Most studies on guardianship are focused on the elderly or people with developmental disabilities, however, and tell us little about what expanding conservatorship would mean for people living with mental illness.
We desperately need more research and attention to civil commitments from regulators and policymakers
Research on and attention to civil commitments has dropped off over time. An eminent psychiatric researcher involved in a host of earlier studies told me to choose another dissertation topic, because the key questions had been answered and people moved out.
Yet civil commitments still affect hundreds of thousands of people per year in the U.S. and we know little about what happens to them afterward.40 There is no national database providing even the most basic information about civil commitments, like the number per year.41 The last major national report on reforming the U.S. mental health system didn’t mention involuntary treatment at all,42 while a recent report on the topic from SAMHSA, while welcome, provided no new data.43 It focused on involuntary outpatient treatment, which has been the object of more recent research but which affects an order of magnitude fewer people.44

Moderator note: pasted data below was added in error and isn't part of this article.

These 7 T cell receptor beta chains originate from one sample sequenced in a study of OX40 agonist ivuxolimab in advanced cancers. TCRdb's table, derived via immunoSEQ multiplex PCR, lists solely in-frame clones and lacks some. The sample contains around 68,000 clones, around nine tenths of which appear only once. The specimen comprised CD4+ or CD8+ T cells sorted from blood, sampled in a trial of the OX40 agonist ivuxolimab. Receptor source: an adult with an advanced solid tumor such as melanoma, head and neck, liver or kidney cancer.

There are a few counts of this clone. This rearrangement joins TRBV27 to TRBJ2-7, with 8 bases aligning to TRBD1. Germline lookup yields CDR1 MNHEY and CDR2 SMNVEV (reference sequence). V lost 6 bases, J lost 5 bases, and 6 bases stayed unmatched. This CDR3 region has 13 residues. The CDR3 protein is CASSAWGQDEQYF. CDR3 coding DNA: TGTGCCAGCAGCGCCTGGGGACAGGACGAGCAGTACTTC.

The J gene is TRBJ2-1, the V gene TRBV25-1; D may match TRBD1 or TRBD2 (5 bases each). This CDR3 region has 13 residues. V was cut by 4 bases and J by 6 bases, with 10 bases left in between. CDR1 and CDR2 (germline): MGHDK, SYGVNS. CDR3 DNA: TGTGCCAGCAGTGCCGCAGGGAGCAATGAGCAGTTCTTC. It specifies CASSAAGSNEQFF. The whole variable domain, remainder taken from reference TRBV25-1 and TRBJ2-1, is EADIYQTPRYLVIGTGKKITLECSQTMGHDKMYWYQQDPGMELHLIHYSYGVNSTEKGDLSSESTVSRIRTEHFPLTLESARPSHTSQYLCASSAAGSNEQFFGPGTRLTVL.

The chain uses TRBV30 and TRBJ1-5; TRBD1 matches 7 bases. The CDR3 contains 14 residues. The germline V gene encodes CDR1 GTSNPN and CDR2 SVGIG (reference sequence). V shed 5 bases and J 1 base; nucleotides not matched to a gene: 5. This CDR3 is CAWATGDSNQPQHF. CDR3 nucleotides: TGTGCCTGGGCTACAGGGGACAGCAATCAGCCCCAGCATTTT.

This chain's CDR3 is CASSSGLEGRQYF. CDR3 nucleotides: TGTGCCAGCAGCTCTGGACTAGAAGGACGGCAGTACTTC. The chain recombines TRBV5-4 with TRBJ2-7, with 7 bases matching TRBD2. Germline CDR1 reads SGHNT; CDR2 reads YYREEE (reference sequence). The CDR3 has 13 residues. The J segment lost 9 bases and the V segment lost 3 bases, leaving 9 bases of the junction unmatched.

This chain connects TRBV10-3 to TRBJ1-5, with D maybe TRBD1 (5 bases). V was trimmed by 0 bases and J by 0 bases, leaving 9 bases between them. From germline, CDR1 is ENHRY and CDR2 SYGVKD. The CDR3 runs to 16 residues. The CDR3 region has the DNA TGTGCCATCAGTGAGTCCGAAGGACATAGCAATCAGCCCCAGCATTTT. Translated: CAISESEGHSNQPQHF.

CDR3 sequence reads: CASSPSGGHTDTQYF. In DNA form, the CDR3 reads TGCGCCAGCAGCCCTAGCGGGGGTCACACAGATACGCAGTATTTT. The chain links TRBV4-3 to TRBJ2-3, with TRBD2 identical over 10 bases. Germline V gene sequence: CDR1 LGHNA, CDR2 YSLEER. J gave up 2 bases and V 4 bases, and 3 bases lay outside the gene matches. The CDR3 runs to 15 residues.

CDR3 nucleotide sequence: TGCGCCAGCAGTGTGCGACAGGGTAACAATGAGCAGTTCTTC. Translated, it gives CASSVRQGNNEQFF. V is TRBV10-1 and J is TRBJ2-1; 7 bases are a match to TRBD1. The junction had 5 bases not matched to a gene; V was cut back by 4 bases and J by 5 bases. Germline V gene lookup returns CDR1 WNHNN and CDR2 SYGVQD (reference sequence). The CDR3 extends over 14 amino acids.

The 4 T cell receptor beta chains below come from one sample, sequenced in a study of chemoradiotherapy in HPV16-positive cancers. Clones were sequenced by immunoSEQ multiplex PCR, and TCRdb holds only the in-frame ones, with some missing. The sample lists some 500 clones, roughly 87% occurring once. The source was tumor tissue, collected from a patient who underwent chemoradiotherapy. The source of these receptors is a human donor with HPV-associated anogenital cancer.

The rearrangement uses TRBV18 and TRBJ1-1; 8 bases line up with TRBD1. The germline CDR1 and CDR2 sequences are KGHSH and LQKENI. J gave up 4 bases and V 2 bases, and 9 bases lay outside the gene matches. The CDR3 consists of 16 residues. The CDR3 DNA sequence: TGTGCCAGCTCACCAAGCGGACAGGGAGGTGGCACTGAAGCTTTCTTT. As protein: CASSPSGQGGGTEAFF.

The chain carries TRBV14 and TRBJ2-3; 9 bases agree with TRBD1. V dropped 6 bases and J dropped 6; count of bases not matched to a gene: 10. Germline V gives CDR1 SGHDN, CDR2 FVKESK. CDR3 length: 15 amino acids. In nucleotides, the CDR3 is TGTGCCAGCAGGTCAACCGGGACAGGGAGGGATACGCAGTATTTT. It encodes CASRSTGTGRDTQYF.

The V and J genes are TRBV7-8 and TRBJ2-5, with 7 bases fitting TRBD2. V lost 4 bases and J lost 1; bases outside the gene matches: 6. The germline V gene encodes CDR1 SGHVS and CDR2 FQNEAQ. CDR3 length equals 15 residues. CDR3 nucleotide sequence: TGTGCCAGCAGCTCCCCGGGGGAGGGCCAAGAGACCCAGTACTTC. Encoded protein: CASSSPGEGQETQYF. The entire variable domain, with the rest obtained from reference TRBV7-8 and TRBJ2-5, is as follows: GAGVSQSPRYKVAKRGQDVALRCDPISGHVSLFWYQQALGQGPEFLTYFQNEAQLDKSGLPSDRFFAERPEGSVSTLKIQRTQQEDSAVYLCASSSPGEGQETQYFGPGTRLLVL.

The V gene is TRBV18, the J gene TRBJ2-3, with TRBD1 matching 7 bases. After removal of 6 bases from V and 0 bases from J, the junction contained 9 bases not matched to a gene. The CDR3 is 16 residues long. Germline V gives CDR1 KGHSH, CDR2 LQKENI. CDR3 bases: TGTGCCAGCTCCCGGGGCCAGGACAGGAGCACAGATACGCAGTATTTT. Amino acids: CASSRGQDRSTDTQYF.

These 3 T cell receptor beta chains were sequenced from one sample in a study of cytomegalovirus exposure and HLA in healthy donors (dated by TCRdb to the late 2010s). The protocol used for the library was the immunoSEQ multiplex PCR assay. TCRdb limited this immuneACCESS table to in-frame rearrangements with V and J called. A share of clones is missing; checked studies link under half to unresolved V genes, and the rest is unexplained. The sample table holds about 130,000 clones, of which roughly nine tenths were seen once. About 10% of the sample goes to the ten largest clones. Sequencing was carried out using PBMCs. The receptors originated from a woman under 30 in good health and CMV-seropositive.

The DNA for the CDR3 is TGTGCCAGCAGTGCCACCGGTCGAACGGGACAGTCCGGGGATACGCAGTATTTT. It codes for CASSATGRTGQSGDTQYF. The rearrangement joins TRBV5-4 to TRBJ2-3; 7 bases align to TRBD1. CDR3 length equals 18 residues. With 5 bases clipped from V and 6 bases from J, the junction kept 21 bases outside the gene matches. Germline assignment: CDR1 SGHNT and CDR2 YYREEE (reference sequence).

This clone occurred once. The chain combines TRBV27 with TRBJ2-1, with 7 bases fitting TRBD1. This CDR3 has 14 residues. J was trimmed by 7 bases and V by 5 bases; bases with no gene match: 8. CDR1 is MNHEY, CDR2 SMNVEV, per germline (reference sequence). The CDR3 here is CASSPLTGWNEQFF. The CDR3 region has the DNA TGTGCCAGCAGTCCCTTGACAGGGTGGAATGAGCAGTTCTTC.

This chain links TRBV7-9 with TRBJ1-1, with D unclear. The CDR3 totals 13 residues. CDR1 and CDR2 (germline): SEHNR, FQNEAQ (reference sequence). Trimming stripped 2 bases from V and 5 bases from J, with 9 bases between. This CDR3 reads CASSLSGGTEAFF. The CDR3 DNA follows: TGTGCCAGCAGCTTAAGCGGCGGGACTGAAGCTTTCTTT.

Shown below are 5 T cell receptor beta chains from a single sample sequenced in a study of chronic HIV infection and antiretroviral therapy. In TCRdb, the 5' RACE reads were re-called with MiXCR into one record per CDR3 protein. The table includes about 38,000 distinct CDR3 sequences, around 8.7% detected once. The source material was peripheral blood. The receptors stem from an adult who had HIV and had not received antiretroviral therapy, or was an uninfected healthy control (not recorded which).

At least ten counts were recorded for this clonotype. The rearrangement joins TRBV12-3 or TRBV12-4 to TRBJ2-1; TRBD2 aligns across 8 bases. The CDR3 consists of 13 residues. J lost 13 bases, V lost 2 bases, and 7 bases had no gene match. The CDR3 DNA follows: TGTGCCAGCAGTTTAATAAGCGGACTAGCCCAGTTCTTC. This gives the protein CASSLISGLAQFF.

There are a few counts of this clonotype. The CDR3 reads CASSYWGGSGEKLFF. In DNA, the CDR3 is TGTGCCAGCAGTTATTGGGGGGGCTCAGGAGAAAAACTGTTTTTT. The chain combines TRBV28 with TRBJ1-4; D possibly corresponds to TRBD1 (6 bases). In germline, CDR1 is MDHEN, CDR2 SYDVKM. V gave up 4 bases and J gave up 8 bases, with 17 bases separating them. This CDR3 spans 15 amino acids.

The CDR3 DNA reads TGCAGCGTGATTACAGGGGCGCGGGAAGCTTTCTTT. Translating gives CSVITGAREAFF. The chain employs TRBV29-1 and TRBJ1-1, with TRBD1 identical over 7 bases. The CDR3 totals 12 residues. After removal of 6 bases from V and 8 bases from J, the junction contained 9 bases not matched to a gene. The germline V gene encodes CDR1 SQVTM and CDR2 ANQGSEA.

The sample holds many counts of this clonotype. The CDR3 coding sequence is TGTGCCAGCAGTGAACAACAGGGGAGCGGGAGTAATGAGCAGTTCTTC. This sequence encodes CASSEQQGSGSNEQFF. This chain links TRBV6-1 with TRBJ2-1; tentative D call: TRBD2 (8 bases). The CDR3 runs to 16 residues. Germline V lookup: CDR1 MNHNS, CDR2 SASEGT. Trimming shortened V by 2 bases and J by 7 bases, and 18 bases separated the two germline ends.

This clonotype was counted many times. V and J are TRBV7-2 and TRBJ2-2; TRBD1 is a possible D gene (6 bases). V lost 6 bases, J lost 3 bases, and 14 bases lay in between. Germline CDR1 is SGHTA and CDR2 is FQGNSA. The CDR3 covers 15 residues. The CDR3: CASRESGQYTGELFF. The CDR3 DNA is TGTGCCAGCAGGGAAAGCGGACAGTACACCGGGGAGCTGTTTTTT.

More research probably won’t resolve the debates over civil commitments. Commitments help some people improve, can cause trauma and increased risk of suicide, and have mixed effects on peoples’ long-term engagement with treatment. We know almost nothing about the impact of conservatorship. The most uncontested finding in the literature is that even people subject to involuntary treatment want dignity and respect. They deserve it.
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2. Kallert TW, Katsakou C, Adamowski T, et al. Coerced Hospital Admission and Symptom Change—A Prospective Observational Multi-Centre Study. PLOS ONE. 2011;6(11):e28191. doi:10.1371/journal.pone.0028191